How many domains do you need to own to be considered a Domainer?

Here’s a question I’ve seen asked quite a bit over the years and it popped up again on Twitter this weekend:

Domainer

In general I think looking at the number of domains someone has can be misleading at times. There are domain investors that make very good money with smaller (say sub-500 names) portfolios because they have a higher average sale price.

On the flip side, there are domain investors with larger portfolios that lose money some years. I remember when we used to run the Los Angeles Domain Investors MeetUp group I met a guy who owned ~3,000 domains and he was yet to turn a profit, and he was five years in. At the same time, I met an investor at a domain conference that had a ~300 name portfolio that made $500k+ a year very consistently.

My point is – I actually don’t think number of domains is the criteria anyone should be looking at when it comes to defining someone as a Domainer. I also think that really anyone who buys and sells domains really can call themselves a Domainer.

Now, let’s get to what I think the meat of the question is – what makes a successful Domainer? Which is what I think this question really comes down to. While there is of course no right answer here, I’ll take a stab and defining a successful Domainer in my book:

  1. Turns a profit
  2. Generates revenue that registers as meaningful for them
  3. Is able to repeat #1 and #2

Rather than putting a dollar value in for #2 I think it’s best just to say “meaningful” since this can vary by person. If you make $100,000/year then making $25k Domaining could be very meaningful, heck it’s 25% of your income. At the same time, if you make $500,000/year then making $25k might not be very significant. It really all depends on what is meaningful for you.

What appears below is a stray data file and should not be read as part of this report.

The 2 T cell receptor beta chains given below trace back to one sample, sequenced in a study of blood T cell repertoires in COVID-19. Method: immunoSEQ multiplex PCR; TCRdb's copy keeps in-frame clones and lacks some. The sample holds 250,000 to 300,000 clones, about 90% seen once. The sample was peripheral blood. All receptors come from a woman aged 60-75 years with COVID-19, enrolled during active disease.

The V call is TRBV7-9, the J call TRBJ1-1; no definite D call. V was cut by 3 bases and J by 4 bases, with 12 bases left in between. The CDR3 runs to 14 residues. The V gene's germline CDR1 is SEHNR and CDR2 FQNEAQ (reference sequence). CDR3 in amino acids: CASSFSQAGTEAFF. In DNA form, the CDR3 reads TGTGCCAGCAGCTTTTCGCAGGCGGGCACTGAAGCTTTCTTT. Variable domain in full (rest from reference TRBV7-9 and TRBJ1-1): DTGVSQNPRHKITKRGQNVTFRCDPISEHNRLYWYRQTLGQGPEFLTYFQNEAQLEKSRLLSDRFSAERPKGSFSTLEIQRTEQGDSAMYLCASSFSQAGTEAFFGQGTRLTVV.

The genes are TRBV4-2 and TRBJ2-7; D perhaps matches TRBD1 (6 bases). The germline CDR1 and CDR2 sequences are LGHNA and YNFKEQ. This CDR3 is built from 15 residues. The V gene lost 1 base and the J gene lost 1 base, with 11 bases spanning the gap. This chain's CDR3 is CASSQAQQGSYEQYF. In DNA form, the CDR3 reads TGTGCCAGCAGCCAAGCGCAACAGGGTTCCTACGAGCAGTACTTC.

I’d say once you’re at the 25% mark of your regular day job salary that’s when things certainly start to get interesting. While it would be hard to generate meaningful income with a 10 name portfolio, you could do it with a 200 name portfolio or a 2,000 name portfolio, and you could probably generate the same money with both since it’s either a quality or a volume play.

So I’d say, if you buy and sell domains, congrats – you’re a Domainer. If you’re losing money every year, you’re not a very good Domainer but you’re still in the club. If you make $200,000/year at your day job and $10k/year Domaining, you’re also still a Domainer, but it probably isn’t life changing in any way.

The real fun starts when you have a year that makes life-changing money. Then of course, it’s what you do with that money that can set you off on an entirely new trajectory. But in all cases, you’re a Domainer in my book 🕺

What do you think? Comment and let your voice be heard!

{ 4 comments… add one }

  • AbdulBasit Makrani September 20, 2020, 11:15 pm

    Very well balanced described. Nothing much I would want to add. Thanks for sharing.

    Reply
  • Siful Moni September 21, 2020, 1:02 am

    Thanks for detailed post and clarification.

    Reply
  • Shamil September 21, 2020, 11:08 am

    “If you make $100,000/year then making $25k Domaining could be very meaningful, heck it’s 25% of your income. At the same time, if you make $500,000/year then making $25k might not be very significant” – when I look at these numbers, I don’t feel free to start thinking “Well, you have an appetite here in the West” for a citizen of a very eastern European country, or are you the Illuminati? But of course it was a joke and I understand that all this is figuratively meant so there is no need to answer.

    Reply
  • Shamil September 21, 2020, 11:10 am

    that is, as an example

    Reply

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